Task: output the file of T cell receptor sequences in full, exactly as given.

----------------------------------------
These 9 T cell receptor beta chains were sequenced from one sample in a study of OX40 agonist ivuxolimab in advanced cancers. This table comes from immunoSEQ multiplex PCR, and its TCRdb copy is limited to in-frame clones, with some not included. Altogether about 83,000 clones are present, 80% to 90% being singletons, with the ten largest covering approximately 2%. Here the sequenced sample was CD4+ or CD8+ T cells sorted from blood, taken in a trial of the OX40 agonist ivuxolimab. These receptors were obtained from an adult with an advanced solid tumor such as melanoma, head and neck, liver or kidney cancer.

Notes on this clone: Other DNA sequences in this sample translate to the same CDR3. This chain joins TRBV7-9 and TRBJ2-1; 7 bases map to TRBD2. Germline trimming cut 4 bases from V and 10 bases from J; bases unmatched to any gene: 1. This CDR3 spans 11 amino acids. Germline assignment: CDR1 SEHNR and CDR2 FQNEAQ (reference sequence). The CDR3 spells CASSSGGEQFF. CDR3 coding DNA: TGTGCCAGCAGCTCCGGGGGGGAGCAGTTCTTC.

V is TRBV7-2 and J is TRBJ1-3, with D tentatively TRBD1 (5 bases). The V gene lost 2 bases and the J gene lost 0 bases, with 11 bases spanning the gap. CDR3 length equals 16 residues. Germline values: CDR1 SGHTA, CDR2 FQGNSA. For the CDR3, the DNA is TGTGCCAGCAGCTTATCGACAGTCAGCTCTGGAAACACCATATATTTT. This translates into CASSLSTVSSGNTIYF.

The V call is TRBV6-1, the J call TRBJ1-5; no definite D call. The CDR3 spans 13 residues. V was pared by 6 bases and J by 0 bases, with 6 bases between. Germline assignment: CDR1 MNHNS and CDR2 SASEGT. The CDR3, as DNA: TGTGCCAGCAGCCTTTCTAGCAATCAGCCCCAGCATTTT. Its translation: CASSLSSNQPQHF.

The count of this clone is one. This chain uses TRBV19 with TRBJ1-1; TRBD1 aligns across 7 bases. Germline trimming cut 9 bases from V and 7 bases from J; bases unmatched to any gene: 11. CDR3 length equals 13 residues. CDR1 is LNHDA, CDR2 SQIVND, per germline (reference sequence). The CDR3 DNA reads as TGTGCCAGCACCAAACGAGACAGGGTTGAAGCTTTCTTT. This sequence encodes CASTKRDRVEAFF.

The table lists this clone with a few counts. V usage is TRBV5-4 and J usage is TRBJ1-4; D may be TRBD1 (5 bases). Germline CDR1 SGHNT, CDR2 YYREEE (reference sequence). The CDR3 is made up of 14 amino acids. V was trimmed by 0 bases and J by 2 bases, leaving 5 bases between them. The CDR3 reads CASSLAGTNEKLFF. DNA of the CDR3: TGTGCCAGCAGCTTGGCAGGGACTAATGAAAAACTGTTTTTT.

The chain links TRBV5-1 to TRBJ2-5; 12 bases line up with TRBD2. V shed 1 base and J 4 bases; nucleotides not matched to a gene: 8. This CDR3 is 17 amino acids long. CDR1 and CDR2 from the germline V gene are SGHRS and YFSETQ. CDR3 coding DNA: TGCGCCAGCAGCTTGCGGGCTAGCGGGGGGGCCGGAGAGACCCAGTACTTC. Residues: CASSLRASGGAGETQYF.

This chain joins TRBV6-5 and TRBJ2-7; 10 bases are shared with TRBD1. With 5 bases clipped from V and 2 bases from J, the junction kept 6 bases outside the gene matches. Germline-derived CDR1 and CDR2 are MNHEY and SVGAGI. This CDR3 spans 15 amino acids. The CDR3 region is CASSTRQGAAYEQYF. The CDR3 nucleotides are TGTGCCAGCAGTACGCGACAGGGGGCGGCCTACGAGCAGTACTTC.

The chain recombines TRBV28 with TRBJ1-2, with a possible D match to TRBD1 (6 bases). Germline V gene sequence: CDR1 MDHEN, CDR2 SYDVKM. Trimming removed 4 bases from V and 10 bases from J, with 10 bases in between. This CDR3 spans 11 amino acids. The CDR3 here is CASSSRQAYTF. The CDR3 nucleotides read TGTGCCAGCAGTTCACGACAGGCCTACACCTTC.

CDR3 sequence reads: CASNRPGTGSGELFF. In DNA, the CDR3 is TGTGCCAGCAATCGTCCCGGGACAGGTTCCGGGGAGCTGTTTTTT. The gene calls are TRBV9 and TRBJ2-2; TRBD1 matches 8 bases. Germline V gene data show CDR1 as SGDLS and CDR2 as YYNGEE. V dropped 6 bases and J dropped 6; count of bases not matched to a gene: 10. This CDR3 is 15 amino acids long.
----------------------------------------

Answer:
These 9 T cell receptor beta chains were sequenced from one sample in a study of OX40 agonist ivuxolimab in advanced cancers. This table comes from immunoSEQ multiplex PCR, and its TCRdb copy is limited to in-frame clones, with some not included. Altogether about 83,000 clones are present, 80% to 90% being singletons, with the ten largest covering approximately 2%. Here the sequenced sample was CD4+ or CD8+ T cells sorted from blood, taken in a trial of the OX40 agonist ivuxolimab. These receptors were obtained from an adult with an advanced solid tumor such as melanoma, head and neck, liver or kidney cancer.

Notes on this clone: Other DNA sequences in this sample translate to the same CDR3. This chain joins TRBV7-9 and TRBJ2-1; 7 bases map to TRBD2. Germline trimming cut 4 bases from V and 10 bases from J; bases unmatched to any gene: 1. This CDR3 spans 11 amino acids. Germline assignment: CDR1 SEHNR and CDR2 FQNEAQ (reference sequence). The CDR3 spells CASSSGGEQFF. CDR3 coding DNA: TGTGCCAGCAGCTCCGGGGGGGAGCAGTTCTTC.

V is TRBV7-2 and J is TRBJ1-3, with D tentatively TRBD1 (5 bases). The V gene lost 2 bases and the J gene lost 0 bases, with 11 bases spanning the gap. CDR3 length equals 16 residues. Germline values: CDR1 SGHTA, CDR2 FQGNSA. For the CDR3, the DNA is TGTGCCAGCAGCTTATCGACAGTCAGCTCTGGAAACACCATATATTTT. This translates into CASSLSTVSSGNTIYF.

The V call is TRBV6-1, the J call TRBJ1-5; no definite D call. The CDR3 spans 13 residues. V was pared by 6 bases and J by 0 bases, with 6 bases between. Germline assignment: CDR1 MNHNS and CDR2 SASEGT. The CDR3, as DNA: TGTGCCAGCAGCCTTTCTAGCAATCAGCCCCAGCATTTT. Its translation: CASSLSSNQPQHF.

The count of this clone is one. This chain uses TRBV19 with TRBJ1-1; TRBD1 aligns across 7 bases. Germline trimming cut 9 bases from V and 7 bases from J; bases unmatched to any gene: 11. CDR3 length equals 13 residues. CDR1 is LNHDA, CDR2 SQIVND, per germline (reference sequence). The CDR3 DNA reads as TGTGCCAGCACCAAACGAGACAGGGTTGAAGCTTTCTTT. This sequence encodes CASTKRDRVEAFF.

The table lists this clone with a few counts. V usage is TRBV5-4 and J usage is TRBJ1-4; D may be TRBD1 (5 bases). Germline CDR1 SGHNT, CDR2 YYREEE (reference sequence). The CDR3 is made up of 14 amino acids. V was trimmed by 0 bases and J by 2 bases, leaving 5 bases between them. The CDR3 reads CASSLAGTNEKLFF. DNA of the CDR3: TGTGCCAGCAGCTTGGCAGGGACTAATGAAAAACTGTTTTTT.

The chain links TRBV5-1 to TRBJ2-5; 12 bases line up with TRBD2. V shed 1 base and J 4 bases; nucleotides not matched to a gene: 8. This CDR3 is 17 amino acids long. CDR1 and CDR2 from the germline V gene are SGHRS and YFSETQ. CDR3 coding DNA: TGCGCCAGCAGCTTGCGGGCTAGCGGGGGGGCCGGAGAGACCCAGTACTTC. Residues: CASSLRASGGAGETQYF.

This chain joins TRBV6-5 and TRBJ2-7; 10 bases are shared with TRBD1. With 5 bases clipped from V and 2 bases from J, the junction kept 6 bases outside the gene matches. Germline-derived CDR1 and CDR2 are MNHEY and SVGAGI. This CDR3 spans 15 amino acids. The CDR3 region is CASSTRQGAAYEQYF. The CDR3 nucleotides are TGTGCCAGCAGTACGCGACAGGGGGCGGCCTACGAGCAGTACTTC.

The chain recombines TRBV28 with TRBJ1-2, with a possible D match to TRBD1 (6 bases). Germline V gene sequence: CDR1 MDHEN, CDR2 SYDVKM. Trimming removed 4 bases from V and 10 bases from J, with 10 bases in between. This CDR3 spans 11 amino acids. The CDR3 here is CASSSRQAYTF. The CDR3 nucleotides read TGTGCCAGCAGTTCACGACAGGCCTACACCTTC.

CDR3 sequence reads: CASNRPGTGSGELFF. In DNA, the CDR3 is TGTGCCAGCAATCGTCCCGGGACAGGTTCCGGGGAGCTGTTTTTT. The gene calls are TRBV9 and TRBJ2-2; TRBD1 matches 8 bases. Germline V gene data show CDR1 as SGDLS and CDR2 as YYNGEE. V dropped 6 bases and J dropped 6; count of bases not matched to a gene: 10. This CDR3 is 15 amino acids long.